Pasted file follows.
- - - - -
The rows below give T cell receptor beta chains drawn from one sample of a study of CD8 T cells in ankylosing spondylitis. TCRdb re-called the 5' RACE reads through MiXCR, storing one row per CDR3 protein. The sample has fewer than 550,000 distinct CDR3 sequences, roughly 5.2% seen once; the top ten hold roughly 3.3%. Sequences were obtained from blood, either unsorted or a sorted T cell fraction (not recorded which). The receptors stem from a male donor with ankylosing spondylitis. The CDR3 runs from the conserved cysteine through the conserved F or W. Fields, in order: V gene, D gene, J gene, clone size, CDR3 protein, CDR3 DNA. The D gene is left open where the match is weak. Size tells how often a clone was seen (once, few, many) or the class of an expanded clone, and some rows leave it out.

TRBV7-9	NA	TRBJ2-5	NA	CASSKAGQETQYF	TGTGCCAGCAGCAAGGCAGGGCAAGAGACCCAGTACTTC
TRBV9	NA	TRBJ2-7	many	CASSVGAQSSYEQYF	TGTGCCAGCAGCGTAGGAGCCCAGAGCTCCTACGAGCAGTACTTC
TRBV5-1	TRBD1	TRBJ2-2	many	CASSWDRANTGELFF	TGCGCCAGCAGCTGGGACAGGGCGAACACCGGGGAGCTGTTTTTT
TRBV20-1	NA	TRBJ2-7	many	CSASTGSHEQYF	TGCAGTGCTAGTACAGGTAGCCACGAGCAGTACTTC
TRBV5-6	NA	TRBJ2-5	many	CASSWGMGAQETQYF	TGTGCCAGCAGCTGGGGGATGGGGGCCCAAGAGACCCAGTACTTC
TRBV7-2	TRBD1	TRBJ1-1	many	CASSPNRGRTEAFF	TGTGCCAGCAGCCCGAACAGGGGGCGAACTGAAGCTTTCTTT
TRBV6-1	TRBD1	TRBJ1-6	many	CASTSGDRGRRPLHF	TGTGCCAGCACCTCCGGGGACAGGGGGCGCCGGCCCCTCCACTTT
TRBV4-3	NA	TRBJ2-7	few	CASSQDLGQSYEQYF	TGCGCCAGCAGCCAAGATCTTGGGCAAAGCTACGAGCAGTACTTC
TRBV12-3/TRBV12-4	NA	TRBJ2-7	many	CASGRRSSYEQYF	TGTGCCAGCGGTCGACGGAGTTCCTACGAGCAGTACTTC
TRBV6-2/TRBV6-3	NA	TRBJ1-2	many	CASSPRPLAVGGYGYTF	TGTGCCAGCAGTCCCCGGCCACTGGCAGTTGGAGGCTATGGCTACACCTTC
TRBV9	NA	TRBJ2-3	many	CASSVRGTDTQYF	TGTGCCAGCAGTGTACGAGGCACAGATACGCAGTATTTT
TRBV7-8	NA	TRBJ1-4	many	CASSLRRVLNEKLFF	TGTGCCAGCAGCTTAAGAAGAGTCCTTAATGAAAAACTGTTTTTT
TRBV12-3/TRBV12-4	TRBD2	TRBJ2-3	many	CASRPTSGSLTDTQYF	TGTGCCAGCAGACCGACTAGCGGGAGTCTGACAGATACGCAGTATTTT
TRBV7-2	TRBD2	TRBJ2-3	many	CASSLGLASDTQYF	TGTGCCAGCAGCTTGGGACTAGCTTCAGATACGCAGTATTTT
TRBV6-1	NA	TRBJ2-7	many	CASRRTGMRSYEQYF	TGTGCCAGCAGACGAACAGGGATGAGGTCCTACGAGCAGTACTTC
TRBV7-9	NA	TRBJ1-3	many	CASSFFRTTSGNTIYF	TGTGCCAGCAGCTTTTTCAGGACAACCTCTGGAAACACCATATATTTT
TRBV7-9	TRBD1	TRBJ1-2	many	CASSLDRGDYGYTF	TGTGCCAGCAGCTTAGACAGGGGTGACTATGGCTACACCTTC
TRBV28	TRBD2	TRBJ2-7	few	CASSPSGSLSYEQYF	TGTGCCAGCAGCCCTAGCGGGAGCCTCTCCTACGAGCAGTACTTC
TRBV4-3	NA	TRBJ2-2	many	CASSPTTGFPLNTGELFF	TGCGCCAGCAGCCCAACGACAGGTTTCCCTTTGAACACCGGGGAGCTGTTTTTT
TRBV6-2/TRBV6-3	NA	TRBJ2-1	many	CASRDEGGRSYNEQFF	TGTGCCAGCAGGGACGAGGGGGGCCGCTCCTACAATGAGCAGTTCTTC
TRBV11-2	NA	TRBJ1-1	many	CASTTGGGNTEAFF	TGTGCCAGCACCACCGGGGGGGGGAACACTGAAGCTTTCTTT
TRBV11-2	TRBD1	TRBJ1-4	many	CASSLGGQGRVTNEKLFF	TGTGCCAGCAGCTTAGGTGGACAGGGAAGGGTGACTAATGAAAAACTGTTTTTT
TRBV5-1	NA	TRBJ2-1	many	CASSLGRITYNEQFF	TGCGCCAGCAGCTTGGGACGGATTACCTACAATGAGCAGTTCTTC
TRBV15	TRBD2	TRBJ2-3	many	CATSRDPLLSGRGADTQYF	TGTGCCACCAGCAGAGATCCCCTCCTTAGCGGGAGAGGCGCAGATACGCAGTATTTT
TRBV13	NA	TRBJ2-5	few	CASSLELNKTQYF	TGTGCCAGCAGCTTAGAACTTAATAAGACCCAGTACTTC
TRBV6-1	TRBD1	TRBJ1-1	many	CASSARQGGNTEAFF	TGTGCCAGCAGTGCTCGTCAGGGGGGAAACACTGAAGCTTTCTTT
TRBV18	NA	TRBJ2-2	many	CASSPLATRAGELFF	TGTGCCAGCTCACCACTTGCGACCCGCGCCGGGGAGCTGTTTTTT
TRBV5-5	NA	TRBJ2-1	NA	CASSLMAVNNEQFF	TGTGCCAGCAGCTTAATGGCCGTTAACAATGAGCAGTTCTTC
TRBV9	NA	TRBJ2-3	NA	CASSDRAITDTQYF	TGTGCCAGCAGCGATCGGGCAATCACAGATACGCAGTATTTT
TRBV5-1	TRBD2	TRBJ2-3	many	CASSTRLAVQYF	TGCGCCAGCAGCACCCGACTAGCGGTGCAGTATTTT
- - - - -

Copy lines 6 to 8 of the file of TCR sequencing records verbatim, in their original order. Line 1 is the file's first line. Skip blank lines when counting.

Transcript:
TRBV5-6	NA	TRBJ2-5	many	CASSWGMGAQETQYF	TGTGCCAGCAGCTGGGGGATGGGGGCCCAAGAGACCCAGTACTTC
TRBV7-2	TRBD1	TRBJ1-1	many	CASSPNRGRTEAFF	TGTGCCAGCAGCCCGAACAGGGGGCGAACTGAAGCTTTCTTT
TRBV6-1	TRBD1	TRBJ1-6	many	CASTSGDRGRRPLHF	TGTGCCAGCACCTCCGGGGACAGGGGGCGCCGGCCCCTCCACTTT